Canon PIXMA mini 260 review

Canon's new inkjet postcard printer is stylish

It's hard to believe that the 260 uses only four inks in its line-up

TechRadar Verdict

In short, it's the best postcard printer we've ever seen


  • +

    Excellent print quality

    Versatile connectivity


  • -

    Running costs could be pricey

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We all know about photo inkjet printers, right? You need at least six different colours of ink to get a wide enough colour space for accurate photo reproduction.

So, with a mere four inks in its arsenal, we almost didn't bother getting the new PIXMA mini 260 in for review. What's strange is that the cartridge bay looks like it's built to take two cartridges, but the printer only uses one cartridge, which combines cyan, magenta, yellow and black inks in one small tank.

What's even more strange, is that the 260 manages to deliver drop-dead gorgeous print quality from its humble four ink line-up, recreating everything from the most vivid colours and high-contrast scenes, to skin tones that have a real vitality and life to them. That's something notoriously hard for many inkjet printers to achieve.

The PIXMA 260 goes about its task at some speed, with borderless 10x15cm photos taking just over a minute to output in our tests. There's a good degree of versatility as well, with connections for USB, PictBridge and IrDA (infrared) all built in, plus a multiformat memory reader. The latter in particular is great to use along with the large and very clear 2.5-inch LCD.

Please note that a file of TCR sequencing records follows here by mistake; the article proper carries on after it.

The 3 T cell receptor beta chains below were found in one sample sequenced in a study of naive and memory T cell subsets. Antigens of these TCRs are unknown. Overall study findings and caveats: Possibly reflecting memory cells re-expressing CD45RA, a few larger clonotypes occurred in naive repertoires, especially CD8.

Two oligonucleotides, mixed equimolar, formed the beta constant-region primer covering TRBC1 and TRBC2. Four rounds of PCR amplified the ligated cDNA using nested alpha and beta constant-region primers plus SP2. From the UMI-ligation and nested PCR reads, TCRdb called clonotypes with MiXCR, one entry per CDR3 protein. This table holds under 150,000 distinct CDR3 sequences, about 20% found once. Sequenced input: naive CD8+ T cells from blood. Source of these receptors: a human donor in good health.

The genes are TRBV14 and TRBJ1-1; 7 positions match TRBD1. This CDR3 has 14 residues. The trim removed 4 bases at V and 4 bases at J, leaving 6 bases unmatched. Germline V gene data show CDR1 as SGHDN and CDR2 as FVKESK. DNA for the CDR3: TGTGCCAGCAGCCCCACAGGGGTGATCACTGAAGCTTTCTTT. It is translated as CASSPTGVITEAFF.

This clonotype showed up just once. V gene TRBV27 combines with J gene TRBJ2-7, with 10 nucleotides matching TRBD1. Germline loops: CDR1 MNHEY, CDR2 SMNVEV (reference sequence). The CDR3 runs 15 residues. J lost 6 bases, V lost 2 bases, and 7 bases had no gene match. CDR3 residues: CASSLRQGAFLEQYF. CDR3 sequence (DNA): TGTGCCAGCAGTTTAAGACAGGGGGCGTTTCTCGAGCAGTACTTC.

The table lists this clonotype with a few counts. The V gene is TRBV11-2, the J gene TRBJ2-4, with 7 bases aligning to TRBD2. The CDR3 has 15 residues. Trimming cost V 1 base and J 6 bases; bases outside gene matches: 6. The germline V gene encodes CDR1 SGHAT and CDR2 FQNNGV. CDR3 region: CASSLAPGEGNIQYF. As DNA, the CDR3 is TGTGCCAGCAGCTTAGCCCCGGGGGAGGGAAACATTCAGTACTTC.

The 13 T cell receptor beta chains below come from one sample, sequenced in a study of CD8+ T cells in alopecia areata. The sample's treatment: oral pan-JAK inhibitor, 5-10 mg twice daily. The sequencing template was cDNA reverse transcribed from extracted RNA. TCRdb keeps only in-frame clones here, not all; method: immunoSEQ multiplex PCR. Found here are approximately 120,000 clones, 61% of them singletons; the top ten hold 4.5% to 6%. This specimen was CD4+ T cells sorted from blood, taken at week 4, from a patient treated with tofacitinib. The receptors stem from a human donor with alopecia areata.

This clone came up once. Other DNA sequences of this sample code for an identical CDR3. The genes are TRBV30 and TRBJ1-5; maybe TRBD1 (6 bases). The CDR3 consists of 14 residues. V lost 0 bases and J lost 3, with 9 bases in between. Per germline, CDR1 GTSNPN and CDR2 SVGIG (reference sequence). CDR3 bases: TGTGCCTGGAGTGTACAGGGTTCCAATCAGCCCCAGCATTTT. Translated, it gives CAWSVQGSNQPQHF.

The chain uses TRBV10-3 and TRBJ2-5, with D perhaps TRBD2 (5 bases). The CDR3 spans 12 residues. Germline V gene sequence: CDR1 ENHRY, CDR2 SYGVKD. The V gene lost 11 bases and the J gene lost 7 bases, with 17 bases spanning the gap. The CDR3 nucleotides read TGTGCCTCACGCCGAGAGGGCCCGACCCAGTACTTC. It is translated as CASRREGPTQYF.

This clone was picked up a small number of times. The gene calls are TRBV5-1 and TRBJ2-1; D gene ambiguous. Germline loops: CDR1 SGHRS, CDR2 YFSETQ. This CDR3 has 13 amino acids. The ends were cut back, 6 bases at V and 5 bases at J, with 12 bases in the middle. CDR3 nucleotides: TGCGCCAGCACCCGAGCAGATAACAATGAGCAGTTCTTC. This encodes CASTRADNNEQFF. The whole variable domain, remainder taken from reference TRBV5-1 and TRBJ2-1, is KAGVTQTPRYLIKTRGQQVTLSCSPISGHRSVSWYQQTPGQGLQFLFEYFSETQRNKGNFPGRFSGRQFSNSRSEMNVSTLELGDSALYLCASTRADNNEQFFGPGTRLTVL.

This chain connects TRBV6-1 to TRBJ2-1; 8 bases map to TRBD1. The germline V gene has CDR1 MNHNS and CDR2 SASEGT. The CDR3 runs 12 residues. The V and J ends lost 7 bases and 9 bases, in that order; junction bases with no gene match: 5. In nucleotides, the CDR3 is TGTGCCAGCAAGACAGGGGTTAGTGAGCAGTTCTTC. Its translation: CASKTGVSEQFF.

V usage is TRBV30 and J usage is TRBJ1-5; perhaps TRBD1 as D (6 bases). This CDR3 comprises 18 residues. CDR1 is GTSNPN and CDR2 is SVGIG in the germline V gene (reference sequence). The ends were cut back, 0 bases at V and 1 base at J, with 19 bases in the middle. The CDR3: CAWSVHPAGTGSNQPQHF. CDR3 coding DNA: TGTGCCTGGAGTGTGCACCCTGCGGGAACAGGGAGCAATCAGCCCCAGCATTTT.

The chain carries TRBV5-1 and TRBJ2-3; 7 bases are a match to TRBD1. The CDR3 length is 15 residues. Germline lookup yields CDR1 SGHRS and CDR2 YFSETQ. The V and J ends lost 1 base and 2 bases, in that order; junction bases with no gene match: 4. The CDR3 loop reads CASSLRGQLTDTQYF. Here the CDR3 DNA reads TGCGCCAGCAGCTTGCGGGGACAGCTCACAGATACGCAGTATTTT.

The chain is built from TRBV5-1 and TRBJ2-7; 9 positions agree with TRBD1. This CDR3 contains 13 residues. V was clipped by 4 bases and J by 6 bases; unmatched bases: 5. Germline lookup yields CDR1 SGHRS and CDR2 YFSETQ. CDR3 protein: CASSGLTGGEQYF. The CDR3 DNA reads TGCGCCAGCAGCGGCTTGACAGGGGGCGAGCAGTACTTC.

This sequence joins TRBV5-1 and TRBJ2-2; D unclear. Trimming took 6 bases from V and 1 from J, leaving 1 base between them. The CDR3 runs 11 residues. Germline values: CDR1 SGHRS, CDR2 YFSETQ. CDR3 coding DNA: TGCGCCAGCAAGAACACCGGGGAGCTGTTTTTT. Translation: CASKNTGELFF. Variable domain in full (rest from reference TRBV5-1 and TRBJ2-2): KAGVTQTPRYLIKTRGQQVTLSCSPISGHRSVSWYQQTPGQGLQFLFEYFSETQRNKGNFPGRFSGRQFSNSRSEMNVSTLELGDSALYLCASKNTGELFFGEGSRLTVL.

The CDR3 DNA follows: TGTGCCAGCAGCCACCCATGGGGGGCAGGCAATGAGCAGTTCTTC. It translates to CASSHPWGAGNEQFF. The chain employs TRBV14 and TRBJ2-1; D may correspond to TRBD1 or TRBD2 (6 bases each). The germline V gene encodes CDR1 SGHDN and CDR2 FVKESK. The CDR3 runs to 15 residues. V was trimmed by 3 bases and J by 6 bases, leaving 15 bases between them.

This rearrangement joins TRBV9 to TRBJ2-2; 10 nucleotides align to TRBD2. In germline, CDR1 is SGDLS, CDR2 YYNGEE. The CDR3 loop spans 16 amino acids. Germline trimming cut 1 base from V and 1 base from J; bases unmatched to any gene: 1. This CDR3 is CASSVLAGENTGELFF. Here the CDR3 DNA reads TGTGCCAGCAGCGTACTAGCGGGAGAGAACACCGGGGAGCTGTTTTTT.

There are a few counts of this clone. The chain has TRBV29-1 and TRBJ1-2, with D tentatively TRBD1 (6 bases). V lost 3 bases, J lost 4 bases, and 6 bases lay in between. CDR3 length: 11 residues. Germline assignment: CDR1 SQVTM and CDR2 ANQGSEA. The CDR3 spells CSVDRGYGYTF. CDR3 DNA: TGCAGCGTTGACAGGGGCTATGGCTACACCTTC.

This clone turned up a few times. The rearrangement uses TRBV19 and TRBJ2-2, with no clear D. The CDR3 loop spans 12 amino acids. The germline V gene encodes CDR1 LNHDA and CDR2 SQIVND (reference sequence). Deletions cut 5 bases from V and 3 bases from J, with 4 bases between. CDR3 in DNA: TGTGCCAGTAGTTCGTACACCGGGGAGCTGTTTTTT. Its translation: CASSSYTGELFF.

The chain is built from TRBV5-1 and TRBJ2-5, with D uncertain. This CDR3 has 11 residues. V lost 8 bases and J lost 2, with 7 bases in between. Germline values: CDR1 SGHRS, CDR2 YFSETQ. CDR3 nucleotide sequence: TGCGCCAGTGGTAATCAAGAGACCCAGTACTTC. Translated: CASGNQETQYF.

Going the extra mile, Canon has also built a wide range of image enhancement tools into the printer, for aspects like brightness and contrast adjustments, normal or vivid colour settings, face lightening and red-eye removal. All of these are available in standalone print mode, without being connected to a PC, and are easy to get at and adjust thanks to a simple menu system.

Looking at the excellent print quality, it's hard to believe that the 260 uses only four inks in its line-up. From subtle skin tones to vivid, high-contrast photos, the 260 delivered great results every time, with reasonably modest running costs for ink and paper, which worked out at 28p per print. was the former name of Its staff were at the forefront of the digital publishing revolution, and spearheaded the move to bring consumer technology journalism to its natural home – online. Many of the current TechRadar staff started life a staff writer, covering everything from the emerging smartphone market to the evolving market of personal computers. Think of it as the building blocks of the TechRadar you love today.